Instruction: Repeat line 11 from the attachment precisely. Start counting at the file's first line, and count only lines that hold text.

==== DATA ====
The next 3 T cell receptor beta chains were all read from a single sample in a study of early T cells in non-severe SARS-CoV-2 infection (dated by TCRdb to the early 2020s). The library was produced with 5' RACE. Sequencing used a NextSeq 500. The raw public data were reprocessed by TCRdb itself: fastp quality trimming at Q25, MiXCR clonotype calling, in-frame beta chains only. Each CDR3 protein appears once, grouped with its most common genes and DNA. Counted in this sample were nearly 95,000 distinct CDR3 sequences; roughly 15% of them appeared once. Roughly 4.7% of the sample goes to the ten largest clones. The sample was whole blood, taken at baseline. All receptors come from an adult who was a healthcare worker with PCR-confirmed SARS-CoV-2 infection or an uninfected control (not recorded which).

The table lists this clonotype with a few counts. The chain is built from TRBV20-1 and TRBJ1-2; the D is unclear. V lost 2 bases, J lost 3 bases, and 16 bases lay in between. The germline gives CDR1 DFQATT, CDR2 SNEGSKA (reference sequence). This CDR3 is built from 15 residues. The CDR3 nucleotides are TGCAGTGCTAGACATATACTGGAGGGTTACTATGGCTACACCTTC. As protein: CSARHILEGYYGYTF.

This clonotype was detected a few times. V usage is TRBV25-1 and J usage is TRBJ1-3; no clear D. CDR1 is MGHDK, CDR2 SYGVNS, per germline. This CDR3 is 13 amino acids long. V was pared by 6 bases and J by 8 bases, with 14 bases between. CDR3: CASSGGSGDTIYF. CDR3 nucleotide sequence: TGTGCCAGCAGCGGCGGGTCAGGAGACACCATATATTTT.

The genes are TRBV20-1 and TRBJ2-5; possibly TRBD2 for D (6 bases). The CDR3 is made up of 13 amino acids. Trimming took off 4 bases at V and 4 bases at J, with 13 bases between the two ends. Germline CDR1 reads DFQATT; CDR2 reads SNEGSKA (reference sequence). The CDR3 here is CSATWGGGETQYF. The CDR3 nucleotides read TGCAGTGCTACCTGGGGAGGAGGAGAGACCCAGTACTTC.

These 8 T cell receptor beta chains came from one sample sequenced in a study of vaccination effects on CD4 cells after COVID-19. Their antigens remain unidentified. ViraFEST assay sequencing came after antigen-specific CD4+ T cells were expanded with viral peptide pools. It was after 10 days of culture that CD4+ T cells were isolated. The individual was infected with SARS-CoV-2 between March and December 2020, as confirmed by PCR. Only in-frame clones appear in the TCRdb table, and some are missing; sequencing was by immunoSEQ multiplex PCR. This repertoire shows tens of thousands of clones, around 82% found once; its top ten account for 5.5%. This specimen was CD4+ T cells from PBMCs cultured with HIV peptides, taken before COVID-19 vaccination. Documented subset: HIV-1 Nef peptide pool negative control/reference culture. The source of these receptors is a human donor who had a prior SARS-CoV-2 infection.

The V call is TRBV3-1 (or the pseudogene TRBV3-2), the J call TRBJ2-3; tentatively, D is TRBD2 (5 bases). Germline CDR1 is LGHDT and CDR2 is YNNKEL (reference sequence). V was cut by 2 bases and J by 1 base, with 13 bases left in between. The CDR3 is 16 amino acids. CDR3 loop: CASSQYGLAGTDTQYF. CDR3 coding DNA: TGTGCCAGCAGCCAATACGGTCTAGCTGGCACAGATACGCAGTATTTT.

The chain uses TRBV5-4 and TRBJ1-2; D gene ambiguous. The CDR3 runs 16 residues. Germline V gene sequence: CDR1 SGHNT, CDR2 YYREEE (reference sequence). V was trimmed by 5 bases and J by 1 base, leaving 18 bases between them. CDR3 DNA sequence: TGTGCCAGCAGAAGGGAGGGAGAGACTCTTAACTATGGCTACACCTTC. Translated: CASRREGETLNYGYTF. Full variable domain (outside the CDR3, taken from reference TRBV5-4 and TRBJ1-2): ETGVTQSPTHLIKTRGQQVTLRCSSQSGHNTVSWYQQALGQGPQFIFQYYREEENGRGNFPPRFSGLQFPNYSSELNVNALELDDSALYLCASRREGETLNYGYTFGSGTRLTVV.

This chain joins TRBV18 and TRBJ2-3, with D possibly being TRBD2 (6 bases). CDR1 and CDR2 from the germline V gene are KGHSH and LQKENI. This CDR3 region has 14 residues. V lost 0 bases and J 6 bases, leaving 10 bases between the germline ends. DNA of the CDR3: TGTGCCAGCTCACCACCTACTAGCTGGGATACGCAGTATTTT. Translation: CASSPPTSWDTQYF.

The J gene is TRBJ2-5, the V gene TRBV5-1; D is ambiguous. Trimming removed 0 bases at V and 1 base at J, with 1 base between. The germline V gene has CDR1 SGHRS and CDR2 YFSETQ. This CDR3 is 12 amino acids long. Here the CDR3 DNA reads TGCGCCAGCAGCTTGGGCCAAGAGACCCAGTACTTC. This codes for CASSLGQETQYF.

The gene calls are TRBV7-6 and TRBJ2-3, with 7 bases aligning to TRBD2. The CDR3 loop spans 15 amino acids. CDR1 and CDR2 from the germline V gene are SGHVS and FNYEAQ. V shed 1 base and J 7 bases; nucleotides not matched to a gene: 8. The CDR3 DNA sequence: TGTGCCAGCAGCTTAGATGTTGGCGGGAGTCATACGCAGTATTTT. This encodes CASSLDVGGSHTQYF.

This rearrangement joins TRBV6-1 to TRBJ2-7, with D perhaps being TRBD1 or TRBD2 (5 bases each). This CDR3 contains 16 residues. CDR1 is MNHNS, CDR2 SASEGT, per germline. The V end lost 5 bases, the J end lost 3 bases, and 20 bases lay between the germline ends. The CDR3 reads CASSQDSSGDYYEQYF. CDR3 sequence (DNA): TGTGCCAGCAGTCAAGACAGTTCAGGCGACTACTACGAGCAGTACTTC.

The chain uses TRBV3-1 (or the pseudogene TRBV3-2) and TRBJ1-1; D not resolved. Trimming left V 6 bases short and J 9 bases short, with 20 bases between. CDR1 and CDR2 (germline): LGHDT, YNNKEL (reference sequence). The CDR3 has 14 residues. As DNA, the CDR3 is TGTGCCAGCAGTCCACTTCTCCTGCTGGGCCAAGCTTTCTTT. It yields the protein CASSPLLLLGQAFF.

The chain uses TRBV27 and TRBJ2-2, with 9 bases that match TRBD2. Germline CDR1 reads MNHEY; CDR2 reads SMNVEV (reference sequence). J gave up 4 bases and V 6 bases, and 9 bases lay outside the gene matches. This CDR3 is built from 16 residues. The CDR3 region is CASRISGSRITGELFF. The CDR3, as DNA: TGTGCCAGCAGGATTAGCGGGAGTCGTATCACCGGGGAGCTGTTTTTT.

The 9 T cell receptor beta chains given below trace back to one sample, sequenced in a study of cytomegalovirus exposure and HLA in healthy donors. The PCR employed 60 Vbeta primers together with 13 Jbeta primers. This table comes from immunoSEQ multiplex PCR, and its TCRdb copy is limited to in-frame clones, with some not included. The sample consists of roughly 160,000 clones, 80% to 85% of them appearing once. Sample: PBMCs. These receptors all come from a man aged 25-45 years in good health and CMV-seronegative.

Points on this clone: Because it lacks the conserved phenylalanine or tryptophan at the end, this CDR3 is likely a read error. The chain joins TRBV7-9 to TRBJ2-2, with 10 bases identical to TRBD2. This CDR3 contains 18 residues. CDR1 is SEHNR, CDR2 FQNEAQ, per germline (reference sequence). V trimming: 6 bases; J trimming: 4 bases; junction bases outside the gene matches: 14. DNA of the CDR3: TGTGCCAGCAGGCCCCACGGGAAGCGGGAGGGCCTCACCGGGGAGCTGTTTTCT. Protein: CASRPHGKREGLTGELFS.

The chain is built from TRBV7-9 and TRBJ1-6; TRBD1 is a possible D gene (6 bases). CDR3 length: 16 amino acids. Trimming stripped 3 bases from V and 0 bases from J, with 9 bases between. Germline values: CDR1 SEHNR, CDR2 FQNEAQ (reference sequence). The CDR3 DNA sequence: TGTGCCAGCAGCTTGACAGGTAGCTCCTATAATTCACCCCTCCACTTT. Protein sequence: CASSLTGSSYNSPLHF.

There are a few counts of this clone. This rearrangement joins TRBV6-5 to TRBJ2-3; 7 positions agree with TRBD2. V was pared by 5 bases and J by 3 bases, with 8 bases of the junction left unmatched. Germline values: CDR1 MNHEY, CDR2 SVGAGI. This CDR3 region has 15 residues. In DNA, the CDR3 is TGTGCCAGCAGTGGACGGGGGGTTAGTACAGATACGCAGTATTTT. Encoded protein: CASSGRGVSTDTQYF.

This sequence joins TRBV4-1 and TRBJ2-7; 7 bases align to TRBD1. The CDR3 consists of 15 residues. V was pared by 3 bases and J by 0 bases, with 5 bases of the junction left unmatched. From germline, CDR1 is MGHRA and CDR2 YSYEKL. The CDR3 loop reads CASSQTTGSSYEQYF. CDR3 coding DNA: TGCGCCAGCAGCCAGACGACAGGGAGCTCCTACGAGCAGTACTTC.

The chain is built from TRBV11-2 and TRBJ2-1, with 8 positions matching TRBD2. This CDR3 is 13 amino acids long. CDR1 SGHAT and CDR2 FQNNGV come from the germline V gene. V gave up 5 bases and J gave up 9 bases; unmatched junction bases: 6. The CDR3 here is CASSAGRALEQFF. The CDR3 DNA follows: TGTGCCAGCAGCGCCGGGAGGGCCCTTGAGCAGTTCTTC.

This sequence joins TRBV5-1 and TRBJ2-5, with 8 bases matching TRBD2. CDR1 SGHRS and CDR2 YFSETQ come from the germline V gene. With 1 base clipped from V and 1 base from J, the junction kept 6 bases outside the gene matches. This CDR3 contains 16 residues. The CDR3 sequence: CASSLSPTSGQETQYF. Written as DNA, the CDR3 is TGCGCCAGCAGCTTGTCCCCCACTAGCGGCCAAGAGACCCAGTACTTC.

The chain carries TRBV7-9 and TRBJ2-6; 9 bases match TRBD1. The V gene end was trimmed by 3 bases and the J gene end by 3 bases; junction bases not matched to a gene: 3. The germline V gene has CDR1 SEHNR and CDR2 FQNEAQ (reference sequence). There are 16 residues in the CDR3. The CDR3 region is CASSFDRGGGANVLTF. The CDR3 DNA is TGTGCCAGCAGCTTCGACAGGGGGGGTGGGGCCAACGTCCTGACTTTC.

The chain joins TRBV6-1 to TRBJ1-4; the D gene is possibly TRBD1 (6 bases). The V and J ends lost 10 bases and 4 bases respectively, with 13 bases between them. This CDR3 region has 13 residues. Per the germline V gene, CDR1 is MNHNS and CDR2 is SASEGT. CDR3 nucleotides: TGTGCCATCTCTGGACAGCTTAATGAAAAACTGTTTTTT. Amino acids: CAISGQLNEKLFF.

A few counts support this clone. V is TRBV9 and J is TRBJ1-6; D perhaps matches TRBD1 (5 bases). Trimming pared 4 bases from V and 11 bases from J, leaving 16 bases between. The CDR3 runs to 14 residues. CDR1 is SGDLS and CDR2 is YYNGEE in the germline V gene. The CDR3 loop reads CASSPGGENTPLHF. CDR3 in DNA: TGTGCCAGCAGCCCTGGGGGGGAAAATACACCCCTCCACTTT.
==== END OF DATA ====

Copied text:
This rearrangement joins TRBV6-1 to TRBJ2-7, with D perhaps being TRBD1 or TRBD2 (5 bases each). This CDR3 contains 16 residues. CDR1 is MNHNS, CDR2 SASEGT, per germline. The V end lost 5 bases, the J end lost 3 bases, and 20 bases lay between the germline ends. The CDR3 reads CASSQDSSGDYYEQYF. CDR3 sequence (DNA): TGTGCCAGCAGTCAAGACAGTTCAGGCGACTACTACGAGCAGTACTTC.